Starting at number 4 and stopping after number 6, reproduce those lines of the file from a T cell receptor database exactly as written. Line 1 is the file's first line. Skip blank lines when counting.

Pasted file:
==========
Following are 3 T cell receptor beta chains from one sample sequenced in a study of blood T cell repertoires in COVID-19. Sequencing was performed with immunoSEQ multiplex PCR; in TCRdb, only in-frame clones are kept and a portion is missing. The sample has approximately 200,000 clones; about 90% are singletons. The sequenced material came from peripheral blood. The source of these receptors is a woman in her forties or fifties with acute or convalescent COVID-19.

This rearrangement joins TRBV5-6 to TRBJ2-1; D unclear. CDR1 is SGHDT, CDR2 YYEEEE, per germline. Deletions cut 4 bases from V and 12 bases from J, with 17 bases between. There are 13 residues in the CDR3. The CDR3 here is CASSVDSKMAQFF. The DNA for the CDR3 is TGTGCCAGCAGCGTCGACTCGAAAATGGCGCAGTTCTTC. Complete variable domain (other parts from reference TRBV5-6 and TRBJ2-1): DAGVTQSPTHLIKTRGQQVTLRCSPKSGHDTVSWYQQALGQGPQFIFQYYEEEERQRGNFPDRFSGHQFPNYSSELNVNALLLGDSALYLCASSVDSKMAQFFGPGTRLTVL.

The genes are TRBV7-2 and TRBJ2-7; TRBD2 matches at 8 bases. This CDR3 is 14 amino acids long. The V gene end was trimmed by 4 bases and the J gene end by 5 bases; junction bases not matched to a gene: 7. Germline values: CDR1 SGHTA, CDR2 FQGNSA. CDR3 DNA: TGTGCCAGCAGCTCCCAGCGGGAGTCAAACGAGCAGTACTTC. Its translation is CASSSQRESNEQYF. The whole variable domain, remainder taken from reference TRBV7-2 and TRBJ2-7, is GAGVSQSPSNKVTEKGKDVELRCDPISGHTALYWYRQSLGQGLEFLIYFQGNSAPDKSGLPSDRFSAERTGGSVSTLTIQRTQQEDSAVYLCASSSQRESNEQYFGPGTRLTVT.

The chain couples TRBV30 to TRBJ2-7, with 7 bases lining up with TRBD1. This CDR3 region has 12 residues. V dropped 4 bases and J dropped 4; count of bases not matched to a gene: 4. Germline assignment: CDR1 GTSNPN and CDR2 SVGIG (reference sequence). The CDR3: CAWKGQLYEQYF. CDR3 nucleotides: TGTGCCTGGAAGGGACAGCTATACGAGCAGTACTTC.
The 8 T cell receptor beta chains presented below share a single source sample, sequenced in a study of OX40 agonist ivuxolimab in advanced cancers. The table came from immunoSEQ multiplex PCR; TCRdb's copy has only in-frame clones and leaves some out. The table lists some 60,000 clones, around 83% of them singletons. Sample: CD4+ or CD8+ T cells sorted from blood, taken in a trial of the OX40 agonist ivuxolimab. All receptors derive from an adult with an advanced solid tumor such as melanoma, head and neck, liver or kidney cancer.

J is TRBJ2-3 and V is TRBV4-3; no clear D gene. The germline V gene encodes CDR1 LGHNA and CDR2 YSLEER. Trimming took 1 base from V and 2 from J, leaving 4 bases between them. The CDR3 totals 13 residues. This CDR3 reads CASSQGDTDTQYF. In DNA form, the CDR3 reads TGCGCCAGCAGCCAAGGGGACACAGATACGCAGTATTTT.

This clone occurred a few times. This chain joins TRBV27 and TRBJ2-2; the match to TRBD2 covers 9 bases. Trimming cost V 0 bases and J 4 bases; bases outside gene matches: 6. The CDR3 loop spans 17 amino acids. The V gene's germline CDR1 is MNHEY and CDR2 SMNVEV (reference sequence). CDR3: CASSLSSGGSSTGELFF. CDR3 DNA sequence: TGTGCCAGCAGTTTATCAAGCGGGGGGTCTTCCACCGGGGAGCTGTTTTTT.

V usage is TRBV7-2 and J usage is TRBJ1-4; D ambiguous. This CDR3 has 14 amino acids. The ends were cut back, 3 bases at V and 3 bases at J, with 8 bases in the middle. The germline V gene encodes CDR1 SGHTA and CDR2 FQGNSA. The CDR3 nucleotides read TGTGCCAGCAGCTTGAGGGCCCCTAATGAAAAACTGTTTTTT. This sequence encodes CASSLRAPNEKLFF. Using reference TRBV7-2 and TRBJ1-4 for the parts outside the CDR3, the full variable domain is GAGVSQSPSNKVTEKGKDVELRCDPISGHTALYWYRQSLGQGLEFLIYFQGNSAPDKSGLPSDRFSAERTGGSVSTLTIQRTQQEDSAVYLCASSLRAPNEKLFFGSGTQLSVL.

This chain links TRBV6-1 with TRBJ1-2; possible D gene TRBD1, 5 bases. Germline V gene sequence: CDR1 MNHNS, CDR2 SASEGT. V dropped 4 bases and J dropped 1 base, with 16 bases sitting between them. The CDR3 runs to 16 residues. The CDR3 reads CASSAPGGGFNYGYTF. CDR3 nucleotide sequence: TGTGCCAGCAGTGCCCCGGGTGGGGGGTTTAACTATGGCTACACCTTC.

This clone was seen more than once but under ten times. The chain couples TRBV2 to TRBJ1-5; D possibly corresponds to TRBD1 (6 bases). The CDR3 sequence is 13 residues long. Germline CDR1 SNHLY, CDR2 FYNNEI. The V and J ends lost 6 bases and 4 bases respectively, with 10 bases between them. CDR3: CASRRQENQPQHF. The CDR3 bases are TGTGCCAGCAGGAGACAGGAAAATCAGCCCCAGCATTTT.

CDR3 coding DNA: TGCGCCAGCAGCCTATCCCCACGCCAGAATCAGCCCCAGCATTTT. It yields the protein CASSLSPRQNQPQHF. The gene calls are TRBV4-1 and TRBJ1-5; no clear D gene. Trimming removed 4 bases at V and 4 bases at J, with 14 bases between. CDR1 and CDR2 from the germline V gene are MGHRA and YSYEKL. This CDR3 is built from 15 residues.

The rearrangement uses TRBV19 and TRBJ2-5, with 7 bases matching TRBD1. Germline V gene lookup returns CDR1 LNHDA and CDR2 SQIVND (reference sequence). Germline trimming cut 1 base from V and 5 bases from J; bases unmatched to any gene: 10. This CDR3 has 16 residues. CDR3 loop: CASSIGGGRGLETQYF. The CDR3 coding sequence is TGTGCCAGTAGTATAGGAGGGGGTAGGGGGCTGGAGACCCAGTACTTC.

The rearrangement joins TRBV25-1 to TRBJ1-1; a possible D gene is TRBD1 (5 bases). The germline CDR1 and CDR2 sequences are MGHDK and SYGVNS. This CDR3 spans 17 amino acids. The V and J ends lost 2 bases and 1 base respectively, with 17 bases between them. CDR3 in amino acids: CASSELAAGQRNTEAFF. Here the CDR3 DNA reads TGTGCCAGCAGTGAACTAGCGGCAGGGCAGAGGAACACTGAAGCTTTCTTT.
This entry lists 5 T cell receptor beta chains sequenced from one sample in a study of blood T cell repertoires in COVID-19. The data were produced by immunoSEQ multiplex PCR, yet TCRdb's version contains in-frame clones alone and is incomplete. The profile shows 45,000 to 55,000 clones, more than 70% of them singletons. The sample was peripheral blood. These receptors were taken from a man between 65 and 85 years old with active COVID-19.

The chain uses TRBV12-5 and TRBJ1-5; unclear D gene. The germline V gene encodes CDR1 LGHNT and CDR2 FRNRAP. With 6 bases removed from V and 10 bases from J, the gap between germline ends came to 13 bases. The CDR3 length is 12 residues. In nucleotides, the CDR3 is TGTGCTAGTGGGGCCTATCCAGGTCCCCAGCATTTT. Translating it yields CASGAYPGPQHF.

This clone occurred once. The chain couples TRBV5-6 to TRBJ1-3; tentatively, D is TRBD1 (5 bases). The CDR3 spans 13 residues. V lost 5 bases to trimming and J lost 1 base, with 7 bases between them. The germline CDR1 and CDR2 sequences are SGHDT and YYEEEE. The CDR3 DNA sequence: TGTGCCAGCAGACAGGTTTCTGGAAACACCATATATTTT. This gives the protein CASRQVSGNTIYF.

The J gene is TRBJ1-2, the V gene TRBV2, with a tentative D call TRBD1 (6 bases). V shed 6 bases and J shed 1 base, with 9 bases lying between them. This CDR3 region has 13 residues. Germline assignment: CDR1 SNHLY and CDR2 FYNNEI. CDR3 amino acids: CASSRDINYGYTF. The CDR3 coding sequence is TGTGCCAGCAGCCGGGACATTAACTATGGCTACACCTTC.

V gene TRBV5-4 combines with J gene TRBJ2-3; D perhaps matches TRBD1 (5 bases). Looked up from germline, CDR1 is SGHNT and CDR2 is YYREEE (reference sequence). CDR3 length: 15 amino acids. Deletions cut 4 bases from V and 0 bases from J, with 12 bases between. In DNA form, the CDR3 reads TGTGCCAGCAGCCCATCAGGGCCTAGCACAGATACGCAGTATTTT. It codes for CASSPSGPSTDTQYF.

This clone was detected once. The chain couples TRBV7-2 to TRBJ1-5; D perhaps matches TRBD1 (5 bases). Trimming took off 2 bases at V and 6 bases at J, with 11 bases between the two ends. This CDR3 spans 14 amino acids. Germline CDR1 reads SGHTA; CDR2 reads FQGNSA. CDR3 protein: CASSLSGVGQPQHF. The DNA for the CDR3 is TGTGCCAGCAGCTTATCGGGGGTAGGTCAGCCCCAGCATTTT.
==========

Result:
The chain couples TRBV30 to TRBJ2-7, with 7 bases lining up with TRBD1. This CDR3 region has 12 residues. V dropped 4 bases and J dropped 4; count of bases not matched to a gene: 4. Germline assignment: CDR1 GTSNPN and CDR2 SVGIG (reference sequence). The CDR3: CAWKGQLYEQYF. CDR3 nucleotides: TGTGCCTGGAAGGGACAGCTATACGAGCAGTACTTC.
The 8 T cell receptor beta chains presented below share a single source sample, sequenced in a study of OX40 agonist ivuxolimab in advanced cancers. The table came from immunoSEQ multiplex PCR; TCRdb's copy has only in-frame clones and leaves some out. The table lists some 60,000 clones, around 83% of them singletons. Sample: CD4+ or CD8+ T cells sorted from blood, taken in a trial of the OX40 agonist ivuxolimab. All receptors derive from an adult with an advanced solid tumor such as melanoma, head and neck, liver or kidney cancer.

J is TRBJ2-3 and V is TRBV4-3; no clear D gene. The germline V gene encodes CDR1 LGHNA and CDR2 YSLEER. Trimming took 1 base from V and 2 from J, leaving 4 bases between them. The CDR3 totals 13 residues. This CDR3 reads CASSQGDTDTQYF. In DNA form, the CDR3 reads TGCGCCAGCAGCCAAGGGGACACAGATACGCAGTATTTT.